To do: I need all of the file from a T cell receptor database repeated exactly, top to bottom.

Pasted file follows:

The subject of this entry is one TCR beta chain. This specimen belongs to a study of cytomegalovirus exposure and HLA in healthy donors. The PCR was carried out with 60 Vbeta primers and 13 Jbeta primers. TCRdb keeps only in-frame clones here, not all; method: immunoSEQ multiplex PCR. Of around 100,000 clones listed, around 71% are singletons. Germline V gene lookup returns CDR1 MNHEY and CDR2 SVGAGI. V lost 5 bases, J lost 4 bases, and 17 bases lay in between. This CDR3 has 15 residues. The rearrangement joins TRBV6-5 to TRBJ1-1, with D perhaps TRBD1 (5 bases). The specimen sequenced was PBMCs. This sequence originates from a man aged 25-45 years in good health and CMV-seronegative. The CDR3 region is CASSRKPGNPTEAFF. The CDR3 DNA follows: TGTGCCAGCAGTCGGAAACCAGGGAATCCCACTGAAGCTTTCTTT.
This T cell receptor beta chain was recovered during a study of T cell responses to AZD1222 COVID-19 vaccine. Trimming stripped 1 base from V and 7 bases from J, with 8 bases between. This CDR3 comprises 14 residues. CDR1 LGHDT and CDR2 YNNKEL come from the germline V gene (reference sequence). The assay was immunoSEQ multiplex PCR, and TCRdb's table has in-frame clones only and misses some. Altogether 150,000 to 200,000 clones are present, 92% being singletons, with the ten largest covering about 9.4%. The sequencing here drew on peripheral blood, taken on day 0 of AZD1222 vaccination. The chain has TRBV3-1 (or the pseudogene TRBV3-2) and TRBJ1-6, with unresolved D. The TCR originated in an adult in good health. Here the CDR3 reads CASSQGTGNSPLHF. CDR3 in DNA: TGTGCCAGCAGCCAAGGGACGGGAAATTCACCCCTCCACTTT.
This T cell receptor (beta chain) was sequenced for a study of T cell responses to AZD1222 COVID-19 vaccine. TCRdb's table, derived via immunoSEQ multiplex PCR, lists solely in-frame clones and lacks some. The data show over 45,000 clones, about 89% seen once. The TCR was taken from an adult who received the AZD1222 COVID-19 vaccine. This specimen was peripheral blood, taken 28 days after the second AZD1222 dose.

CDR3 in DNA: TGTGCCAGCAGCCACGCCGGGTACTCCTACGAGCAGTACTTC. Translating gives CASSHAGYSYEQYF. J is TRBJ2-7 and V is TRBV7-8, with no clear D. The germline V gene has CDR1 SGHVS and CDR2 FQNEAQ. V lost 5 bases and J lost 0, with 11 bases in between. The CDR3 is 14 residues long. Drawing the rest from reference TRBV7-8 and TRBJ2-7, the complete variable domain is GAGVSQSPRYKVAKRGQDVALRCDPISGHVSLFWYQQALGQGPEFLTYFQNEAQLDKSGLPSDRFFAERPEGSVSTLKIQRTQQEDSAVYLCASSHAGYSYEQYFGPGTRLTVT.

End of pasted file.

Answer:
The subject of this entry is one TCR beta chain. This specimen belongs to a study of cytomegalovirus exposure and HLA in healthy donors. The PCR was carried out with 60 Vbeta primers and 13 Jbeta primers. TCRdb keeps only in-frame clones here, not all; method: immunoSEQ multiplex PCR. Of around 100,000 clones listed, around 71% are singletons. Germline V gene lookup returns CDR1 MNHEY and CDR2 SVGAGI. V lost 5 bases, J lost 4 bases, and 17 bases lay in between. This CDR3 has 15 residues. The rearrangement joins TRBV6-5 to TRBJ1-1, with D perhaps TRBD1 (5 bases). The specimen sequenced was PBMCs. This sequence originates from a man aged 25-45 years in good health and CMV-seronegative. The CDR3 region is CASSRKPGNPTEAFF. The CDR3 DNA follows: TGTGCCAGCAGTCGGAAACCAGGGAATCCCACTGAAGCTTTCTTT.
This T cell receptor beta chain was recovered during a study of T cell responses to AZD1222 COVID-19 vaccine. Trimming stripped 1 base from V and 7 bases from J, with 8 bases between. This CDR3 comprises 14 residues. CDR1 LGHDT and CDR2 YNNKEL come from the germline V gene (reference sequence). The assay was immunoSEQ multiplex PCR, and TCRdb's table has in-frame clones only and misses some. Altogether 150,000 to 200,000 clones are present, 92% being singletons, with the ten largest covering about 9.4%. The sequencing here drew on peripheral blood, taken on day 0 of AZD1222 vaccination. The chain has TRBV3-1 (or the pseudogene TRBV3-2) and TRBJ1-6, with unresolved D. The TCR originated in an adult in good health. Here the CDR3 reads CASSQGTGNSPLHF. CDR3 in DNA: TGTGCCAGCAGCCAAGGGACGGGAAATTCACCCCTCCACTTT.
This T cell receptor (beta chain) was sequenced for a study of T cell responses to AZD1222 COVID-19 vaccine. TCRdb's table, derived via immunoSEQ multiplex PCR, lists solely in-frame clones and lacks some. The data show over 45,000 clones, about 89% seen once. The TCR was taken from an adult who received the AZD1222 COVID-19 vaccine. This specimen was peripheral blood, taken 28 days after the second AZD1222 dose.

CDR3 in DNA: TGTGCCAGCAGCCACGCCGGGTACTCCTACGAGCAGTACTTC. Translating gives CASSHAGYSYEQYF. J is TRBJ2-7 and V is TRBV7-8, with no clear D. The germline V gene has CDR1 SGHVS and CDR2 FQNEAQ. V lost 5 bases and J lost 0, with 11 bases in between. The CDR3 is 14 residues long. Drawing the rest from reference TRBV7-8 and TRBJ2-7, the complete variable domain is GAGVSQSPRYKVAKRGQDVALRCDPISGHVSLFWYQQALGQGPEFLTYFQNEAQLDKSGLPSDRFFAERPEGSVSTLKIQRTQQEDSAVYLCASSHAGYSYEQYFGPGTRLTVT.